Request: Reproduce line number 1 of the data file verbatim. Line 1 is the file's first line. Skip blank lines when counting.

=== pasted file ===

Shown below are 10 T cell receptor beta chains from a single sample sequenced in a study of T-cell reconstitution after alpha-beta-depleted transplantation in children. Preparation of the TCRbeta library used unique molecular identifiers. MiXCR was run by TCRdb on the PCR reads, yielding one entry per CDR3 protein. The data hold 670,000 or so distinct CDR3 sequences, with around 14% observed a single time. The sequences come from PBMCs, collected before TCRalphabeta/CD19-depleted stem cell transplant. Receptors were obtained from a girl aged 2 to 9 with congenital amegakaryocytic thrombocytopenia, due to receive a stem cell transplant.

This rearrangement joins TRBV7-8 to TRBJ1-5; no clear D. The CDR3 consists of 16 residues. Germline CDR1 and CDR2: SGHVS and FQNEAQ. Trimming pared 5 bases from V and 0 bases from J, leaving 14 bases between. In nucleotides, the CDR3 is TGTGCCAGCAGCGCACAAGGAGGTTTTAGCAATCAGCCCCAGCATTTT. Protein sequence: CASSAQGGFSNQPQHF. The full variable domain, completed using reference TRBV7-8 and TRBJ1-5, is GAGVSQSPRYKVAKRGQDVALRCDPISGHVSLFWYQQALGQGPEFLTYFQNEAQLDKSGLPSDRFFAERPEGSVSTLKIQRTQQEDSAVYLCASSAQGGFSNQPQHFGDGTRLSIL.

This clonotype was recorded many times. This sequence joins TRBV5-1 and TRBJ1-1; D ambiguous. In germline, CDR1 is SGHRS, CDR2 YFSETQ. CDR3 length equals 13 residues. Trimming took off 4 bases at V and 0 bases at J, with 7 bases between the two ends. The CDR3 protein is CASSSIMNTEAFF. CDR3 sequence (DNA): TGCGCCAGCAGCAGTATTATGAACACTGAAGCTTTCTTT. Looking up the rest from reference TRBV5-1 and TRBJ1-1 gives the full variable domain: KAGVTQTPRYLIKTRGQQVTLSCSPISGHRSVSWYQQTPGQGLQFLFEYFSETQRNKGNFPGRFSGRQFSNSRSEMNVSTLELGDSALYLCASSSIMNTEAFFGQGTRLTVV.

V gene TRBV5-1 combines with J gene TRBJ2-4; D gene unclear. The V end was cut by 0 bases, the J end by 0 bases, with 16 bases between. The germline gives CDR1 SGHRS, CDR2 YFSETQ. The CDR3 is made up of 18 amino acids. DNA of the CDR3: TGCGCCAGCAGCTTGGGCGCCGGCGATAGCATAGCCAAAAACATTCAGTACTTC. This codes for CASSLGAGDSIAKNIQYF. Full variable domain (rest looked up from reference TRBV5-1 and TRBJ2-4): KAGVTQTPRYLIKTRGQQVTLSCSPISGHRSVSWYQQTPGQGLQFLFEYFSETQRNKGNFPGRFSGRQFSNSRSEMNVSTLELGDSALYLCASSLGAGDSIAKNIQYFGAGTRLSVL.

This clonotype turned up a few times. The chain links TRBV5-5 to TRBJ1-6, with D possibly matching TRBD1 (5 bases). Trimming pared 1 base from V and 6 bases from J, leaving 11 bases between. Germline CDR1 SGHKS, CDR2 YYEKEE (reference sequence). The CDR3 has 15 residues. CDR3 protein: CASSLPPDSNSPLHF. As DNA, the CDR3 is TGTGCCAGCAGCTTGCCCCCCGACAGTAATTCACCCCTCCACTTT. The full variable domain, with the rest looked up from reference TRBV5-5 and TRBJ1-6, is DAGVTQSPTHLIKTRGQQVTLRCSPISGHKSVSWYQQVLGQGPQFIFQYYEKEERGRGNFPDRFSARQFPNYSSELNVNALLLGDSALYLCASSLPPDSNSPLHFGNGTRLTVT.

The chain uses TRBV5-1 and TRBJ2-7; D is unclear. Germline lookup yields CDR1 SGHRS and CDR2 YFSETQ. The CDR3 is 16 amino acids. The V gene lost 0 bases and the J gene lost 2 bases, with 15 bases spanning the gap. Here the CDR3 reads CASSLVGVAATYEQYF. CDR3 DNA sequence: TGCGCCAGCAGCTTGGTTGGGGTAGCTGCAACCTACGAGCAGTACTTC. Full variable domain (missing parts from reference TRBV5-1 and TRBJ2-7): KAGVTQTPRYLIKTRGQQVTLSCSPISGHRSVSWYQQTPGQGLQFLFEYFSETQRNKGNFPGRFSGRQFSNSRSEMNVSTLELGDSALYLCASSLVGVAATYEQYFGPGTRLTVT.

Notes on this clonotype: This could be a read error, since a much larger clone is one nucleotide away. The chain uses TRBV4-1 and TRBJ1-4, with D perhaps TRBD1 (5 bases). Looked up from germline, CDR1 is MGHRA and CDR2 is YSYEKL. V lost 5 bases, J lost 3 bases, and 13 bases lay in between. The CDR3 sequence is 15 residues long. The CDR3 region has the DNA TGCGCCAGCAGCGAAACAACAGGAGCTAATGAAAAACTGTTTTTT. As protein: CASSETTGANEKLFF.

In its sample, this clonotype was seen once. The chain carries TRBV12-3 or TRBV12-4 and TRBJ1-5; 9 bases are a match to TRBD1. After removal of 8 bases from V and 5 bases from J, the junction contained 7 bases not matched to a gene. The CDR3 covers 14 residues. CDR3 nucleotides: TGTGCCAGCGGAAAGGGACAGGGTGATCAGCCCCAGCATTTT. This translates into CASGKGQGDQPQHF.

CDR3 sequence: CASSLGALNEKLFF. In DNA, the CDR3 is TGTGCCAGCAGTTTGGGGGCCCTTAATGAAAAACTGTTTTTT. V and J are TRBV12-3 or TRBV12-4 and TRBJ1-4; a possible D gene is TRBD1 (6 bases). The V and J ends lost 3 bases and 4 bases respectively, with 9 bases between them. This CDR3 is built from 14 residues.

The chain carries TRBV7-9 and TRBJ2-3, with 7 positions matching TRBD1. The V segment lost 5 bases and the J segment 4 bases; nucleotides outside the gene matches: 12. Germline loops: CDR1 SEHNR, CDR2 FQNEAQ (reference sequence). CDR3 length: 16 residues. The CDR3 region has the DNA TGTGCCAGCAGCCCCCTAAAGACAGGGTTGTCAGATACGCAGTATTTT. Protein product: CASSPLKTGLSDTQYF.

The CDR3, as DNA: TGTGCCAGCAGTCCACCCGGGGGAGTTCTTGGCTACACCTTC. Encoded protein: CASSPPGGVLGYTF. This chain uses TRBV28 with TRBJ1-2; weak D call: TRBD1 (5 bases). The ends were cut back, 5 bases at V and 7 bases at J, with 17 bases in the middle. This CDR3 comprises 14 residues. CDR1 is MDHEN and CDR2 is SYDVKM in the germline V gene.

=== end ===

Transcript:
Shown below are 10 T cell receptor beta chains from a single sample sequenced in a study of T-cell reconstitution after alpha-beta-depleted transplantation in children. Preparation of the TCRbeta library used unique molecular identifiers. MiXCR was run by TCRdb on the PCR reads, yielding one entry per CDR3 protein. The data hold 670,000 or so distinct CDR3 sequences, with around 14% observed a single time. The sequences come from PBMCs, collected before TCRalphabeta/CD19-depleted stem cell transplant. Receptors were obtained from a girl aged 2 to 9 with congenital amegakaryocytic thrombocytopenia, due to receive a stem cell transplant.